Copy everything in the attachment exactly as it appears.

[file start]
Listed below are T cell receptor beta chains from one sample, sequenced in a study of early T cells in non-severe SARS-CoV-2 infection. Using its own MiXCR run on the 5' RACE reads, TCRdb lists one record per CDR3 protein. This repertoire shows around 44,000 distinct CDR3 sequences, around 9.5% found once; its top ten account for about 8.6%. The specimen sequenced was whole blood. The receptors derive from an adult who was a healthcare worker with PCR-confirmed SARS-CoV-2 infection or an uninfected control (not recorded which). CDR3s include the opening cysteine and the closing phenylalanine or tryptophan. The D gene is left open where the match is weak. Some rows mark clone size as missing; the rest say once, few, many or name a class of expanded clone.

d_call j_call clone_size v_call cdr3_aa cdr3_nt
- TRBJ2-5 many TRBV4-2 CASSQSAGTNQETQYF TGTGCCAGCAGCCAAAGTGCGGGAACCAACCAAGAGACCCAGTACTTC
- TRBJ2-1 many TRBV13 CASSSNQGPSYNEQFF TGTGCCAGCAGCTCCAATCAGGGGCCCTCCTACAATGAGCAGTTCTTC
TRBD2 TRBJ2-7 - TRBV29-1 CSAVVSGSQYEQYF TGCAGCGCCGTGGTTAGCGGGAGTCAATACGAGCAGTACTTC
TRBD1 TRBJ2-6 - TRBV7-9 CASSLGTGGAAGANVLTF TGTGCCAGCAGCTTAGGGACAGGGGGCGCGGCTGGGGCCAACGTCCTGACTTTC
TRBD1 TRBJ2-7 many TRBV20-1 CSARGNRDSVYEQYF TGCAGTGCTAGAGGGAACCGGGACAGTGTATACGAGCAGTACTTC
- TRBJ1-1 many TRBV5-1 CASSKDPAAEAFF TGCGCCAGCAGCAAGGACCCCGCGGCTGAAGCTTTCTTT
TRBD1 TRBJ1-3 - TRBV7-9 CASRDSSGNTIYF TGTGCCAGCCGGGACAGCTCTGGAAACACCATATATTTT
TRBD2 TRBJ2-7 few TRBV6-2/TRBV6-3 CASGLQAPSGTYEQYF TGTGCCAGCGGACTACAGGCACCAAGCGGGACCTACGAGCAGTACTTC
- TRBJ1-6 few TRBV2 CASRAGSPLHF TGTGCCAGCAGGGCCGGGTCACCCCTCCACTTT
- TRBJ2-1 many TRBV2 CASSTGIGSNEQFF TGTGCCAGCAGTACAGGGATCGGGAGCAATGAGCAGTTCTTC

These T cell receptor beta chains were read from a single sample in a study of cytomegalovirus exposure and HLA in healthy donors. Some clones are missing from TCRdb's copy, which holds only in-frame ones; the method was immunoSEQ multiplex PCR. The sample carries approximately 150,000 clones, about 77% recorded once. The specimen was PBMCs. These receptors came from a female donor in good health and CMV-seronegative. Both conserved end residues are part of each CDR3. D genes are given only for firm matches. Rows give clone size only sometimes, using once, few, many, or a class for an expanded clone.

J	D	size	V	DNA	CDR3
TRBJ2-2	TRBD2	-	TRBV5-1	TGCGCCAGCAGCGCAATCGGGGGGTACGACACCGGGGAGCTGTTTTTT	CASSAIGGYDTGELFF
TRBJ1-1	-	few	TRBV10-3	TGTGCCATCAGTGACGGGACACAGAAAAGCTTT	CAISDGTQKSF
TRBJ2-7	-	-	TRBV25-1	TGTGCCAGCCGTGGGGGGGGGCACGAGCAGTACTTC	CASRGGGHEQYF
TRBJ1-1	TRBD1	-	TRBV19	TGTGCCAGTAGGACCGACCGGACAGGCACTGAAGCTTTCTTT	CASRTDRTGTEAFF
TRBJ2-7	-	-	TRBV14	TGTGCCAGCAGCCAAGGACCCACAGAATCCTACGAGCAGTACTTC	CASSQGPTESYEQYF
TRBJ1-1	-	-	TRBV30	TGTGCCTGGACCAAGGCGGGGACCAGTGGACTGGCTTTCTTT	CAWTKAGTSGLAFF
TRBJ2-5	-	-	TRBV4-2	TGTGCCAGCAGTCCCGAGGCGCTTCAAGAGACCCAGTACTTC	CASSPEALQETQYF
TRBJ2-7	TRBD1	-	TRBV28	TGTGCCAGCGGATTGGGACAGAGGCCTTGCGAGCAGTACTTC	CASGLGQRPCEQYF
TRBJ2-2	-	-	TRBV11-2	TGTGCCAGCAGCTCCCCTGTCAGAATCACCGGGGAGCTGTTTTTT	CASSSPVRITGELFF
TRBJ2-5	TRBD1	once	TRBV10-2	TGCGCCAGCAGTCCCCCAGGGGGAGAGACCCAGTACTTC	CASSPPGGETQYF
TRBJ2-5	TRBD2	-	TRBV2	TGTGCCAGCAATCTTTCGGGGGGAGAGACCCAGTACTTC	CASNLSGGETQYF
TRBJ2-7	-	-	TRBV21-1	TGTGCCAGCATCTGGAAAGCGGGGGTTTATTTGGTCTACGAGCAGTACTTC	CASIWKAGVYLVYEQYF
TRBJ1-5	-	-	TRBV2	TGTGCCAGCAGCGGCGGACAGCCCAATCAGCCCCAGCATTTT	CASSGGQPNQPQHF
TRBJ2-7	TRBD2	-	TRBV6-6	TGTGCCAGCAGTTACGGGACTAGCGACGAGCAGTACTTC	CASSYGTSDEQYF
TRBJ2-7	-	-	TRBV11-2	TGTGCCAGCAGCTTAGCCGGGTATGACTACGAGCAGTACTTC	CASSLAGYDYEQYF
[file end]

Listed below are T cell receptor beta chains from one sample, sequenced in a study of early T cells in non-severe SARS-CoV-2 infection. Using its own MiXCR run on the 5' RACE reads, TCRdb lists one record per CDR3 protein. This repertoire shows around 44,000 distinct CDR3 sequences, around 9.5% found once; its top ten account for about 8.6%. The specimen sequenced was whole blood. The receptors derive from an adult who was a healthcare worker with PCR-confirmed SARS-CoV-2 infection or an uninfected control (not recorded which). CDR3s include the opening cysteine and the closing phenylalanine or tryptophan. The D gene is left open where the match is weak. Some rows mark clone size as missing; the rest say once, few, many or name a class of expanded clone.

d_call j_call clone_size v_call cdr3_aa cdr3_nt
- TRBJ2-5 many TRBV4-2 CASSQSAGTNQETQYF TGTGCCAGCAGCCAAAGTGCGGGAACCAACCAAGAGACCCAGTACTTC
- TRBJ2-1 many TRBV13 CASSSNQGPSYNEQFF TGTGCCAGCAGCTCCAATCAGGGGCCCTCCTACAATGAGCAGTTCTTC
TRBD2 TRBJ2-7 - TRBV29-1 CSAVVSGSQYEQYF TGCAGCGCCGTGGTTAGCGGGAGTCAATACGAGCAGTACTTC
TRBD1 TRBJ2-6 - TRBV7-9 CASSLGTGGAAGANVLTF TGTGCCAGCAGCTTAGGGACAGGGGGCGCGGCTGGGGCCAACGTCCTGACTTTC
TRBD1 TRBJ2-7 many TRBV20-1 CSARGNRDSVYEQYF TGCAGTGCTAGAGGGAACCGGGACAGTGTATACGAGCAGTACTTC
- TRBJ1-1 many TRBV5-1 CASSKDPAAEAFF TGCGCCAGCAGCAAGGACCCCGCGGCTGAAGCTTTCTTT
TRBD1 TRBJ1-3 - TRBV7-9 CASRDSSGNTIYF TGTGCCAGCCGGGACAGCTCTGGAAACACCATATATTTT
TRBD2 TRBJ2-7 few TRBV6-2/TRBV6-3 CASGLQAPSGTYEQYF TGTGCCAGCGGACTACAGGCACCAAGCGGGACCTACGAGCAGTACTTC
- TRBJ1-6 few TRBV2 CASRAGSPLHF TGTGCCAGCAGGGCCGGGTCACCCCTCCACTTT
- TRBJ2-1 many TRBV2 CASSTGIGSNEQFF TGTGCCAGCAGTACAGGGATCGGGAGCAATGAGCAGTTCTTC

These T cell receptor beta chains were read from a single sample in a study of cytomegalovirus exposure and HLA in healthy donors. Some clones are missing from TCRdb's copy, which holds only in-frame ones; the method was immunoSEQ multiplex PCR. The sample carries approximately 150,000 clones, about 77% recorded once. The specimen was PBMCs. These receptors came from a female donor in good health and CMV-seronegative. Both conserved end residues are part of each CDR3. D genes are given only for firm matches. Rows give clone size only sometimes, using once, few, many, or a class for an expanded clone.

J	D	size	V	DNA	CDR3
TRBJ2-2	TRBD2	-	TRBV5-1	TGCGCCAGCAGCGCAATCGGGGGGTACGACACCGGGGAGCTGTTTTTT	CASSAIGGYDTGELFF
TRBJ1-1	-	few	TRBV10-3	TGTGCCATCAGTGACGGGACACAGAAAAGCTTT	CAISDGTQKSF
TRBJ2-7	-	-	TRBV25-1	TGTGCCAGCCGTGGGGGGGGGCACGAGCAGTACTTC	CASRGGGHEQYF
TRBJ1-1	TRBD1	-	TRBV19	TGTGCCAGTAGGACCGACCGGACAGGCACTGAAGCTTTCTTT	CASRTDRTGTEAFF
TRBJ2-7	-	-	TRBV14	TGTGCCAGCAGCCAAGGACCCACAGAATCCTACGAGCAGTACTTC	CASSQGPTESYEQYF
TRBJ1-1	-	-	TRBV30	TGTGCCTGGACCAAGGCGGGGACCAGTGGACTGGCTTTCTTT	CAWTKAGTSGLAFF
TRBJ2-5	-	-	TRBV4-2	TGTGCCAGCAGTCCCGAGGCGCTTCAAGAGACCCAGTACTTC	CASSPEALQETQYF
TRBJ2-7	TRBD1	-	TRBV28	TGTGCCAGCGGATTGGGACAGAGGCCTTGCGAGCAGTACTTC	CASGLGQRPCEQYF
TRBJ2-2	-	-	TRBV11-2	TGTGCCAGCAGCTCCCCTGTCAGAATCACCGGGGAGCTGTTTTTT	CASSSPVRITGELFF
TRBJ2-5	TRBD1	once	TRBV10-2	TGCGCCAGCAGTCCCCCAGGGGGAGAGACCCAGTACTTC	CASSPPGGETQYF
TRBJ2-5	TRBD2	-	TRBV2	TGTGCCAGCAATCTTTCGGGGGGAGAGACCCAGTACTTC	CASNLSGGETQYF
TRBJ2-7	-	-	TRBV21-1	TGTGCCAGCATCTGGAAAGCGGGGGTTTATTTGGTCTACGAGCAGTACTTC	CASIWKAGVYLVYEQYF
TRBJ1-5	-	-	TRBV2	TGTGCCAGCAGCGGCGGACAGCCCAATCAGCCCCAGCATTTT	CASSGGQPNQPQHF
TRBJ2-7	TRBD2	-	TRBV6-6	TGTGCCAGCAGTTACGGGACTAGCGACGAGCAGTACTTC	CASSYGTSDEQYF
TRBJ2-7	-	-	TRBV11-2	TGTGCCAGCAGCTTAGCCGGGTATGACTACGAGCAGTACTTC	CASSLAGYDYEQYF